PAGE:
Recent tax law waived required minimum distributions (RMDs) from IRAs and other qualified plans for 2020.  This is an advantage for taxpayers who do not need the funds as the money can continue to grow tax deferred.  If you decide to forgo your RMD for 2020 and typically have federal income tax withheld from your RMD to cover your tax liability, you may need to consider other options in order to avoid an estimated tax penalty.  Other options for timely submitting your federal income tax to the IRS include paying quarterly estimated taxes, increasing withholding from wages if still working, or increasing withholding from Social Security or pension payments if not working.


One question that has arisen with the waiver of RMDs for 2020, is whether or not qualified charitable distributions (QCDs) are still allowed for 2020.  Good news – the answer is yes!  As a reminder, QCDs are direct transfers of funds from IRAs to qualified charities.  The IRA distributions are not taxable and no charitable write-offs can be claimed.  Taxpayers must be age 70 ½ to be eligible and are limited to $100K annually per person.  Even though RMDs are suspended for 2020, QCDs remain a valuable tax savings tool for 2020.  Benefits of QCDs include:

  • Double dipping – You get the benefit of taking the standard deduction while also canceling out the income from the IRA distributions.  This is especially beneficial with the doubling of the standard deduction by the Tax Cuts and Jobs Act, as many taxpayers are no longer able to itemize.
  • Savings on Medicare premiums – Medicare premiums are calculated based on your adjusted gross income (AGI), and since QCDs are not included in your AGI, they can help to keep the cost of your Medicare premiums down.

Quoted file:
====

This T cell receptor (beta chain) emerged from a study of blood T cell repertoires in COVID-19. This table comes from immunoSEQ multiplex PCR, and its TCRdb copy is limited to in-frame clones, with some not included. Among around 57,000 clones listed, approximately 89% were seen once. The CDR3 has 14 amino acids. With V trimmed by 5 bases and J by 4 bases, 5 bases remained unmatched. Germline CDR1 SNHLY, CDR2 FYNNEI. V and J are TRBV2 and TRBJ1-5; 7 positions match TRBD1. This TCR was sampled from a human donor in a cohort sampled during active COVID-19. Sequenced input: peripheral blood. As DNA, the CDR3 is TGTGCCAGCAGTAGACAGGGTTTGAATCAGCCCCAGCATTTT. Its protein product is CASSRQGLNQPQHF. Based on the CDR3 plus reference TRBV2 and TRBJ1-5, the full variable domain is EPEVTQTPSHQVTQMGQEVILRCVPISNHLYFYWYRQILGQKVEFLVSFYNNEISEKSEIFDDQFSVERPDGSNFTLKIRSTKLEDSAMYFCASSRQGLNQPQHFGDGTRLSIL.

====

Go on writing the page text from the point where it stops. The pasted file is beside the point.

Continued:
• Reducing tax on Social Security benefits – Your AGI is a factor in determining the taxability of your Social Security benefits, and since QCDs do not add to your AGI, they can help keep the taxable portion of your Social Security benefits down.
  • Eliminating the net investment income tax (NIIT) – The NIIT is a 3.8% tax on investment income which applies to taxpayers with modified AGI greater than $200K for single taxpayers and $250K for joint filers.  Utilizing a QCD may keep your modified AGI below these thresholds and thus eliminate any NIIT.
  • Reducing future RMD amounts QCDs reduce the balance in your IRA which is used to calculate future RMD amounts.


In addition, the CARES Act created a unique opportunity for taxpayers to borrow funds from their IRAs tax-free during 2020.  Taxpayers qualifying for the coronavirus related distributions (CVDs) can withdraw up to $100K from their IRAs and have up to three years to re-contribute the distributions and avoid income tax.  Furthermore, the 10% early withdrawal penalty for taxpayers under age 59 ½ does not apply to CVDs — even if not re-contributed over the three years.  In order to qualify for a CVD, you must meet one of the following tests:

  • You are diagnosed with Covid-19
  • Your spouse or dependent is diagnosed with Covid-19
  • You experience adverse financial consequences as a result of being quarantined, furloughed, laid off, or forced to reduce work hours due to Covid-19
  • You are unable to work because of a lack of childcare due to Covid-19 and experience adverse financial consequences as a result
  • You own or operate a business that has closed or had operating hours reduced due to Covid-19 and have experienced adverse financial consequences as a result
  • You have experienced adverse financial consequences due to other Covid-19 related factors to be specified in future IRS guidance

Utilizing CVDs may benefit taxpayers by providing much needed cash now.  CVDs can be withdrawn from one or several IRAs and the funds don’t have to be put back into the same IRA from which they were withdrawn.  The three year window for repaying each CVD begins the day after withdrawal.  If you choose not to contribute the funds back into your IRA, you have the option to pay the tax entirely in 2020, or you can report the income over three years.  Consult your Ketel Thorstenson, LLP tax advisor to discuss your specific tax situation.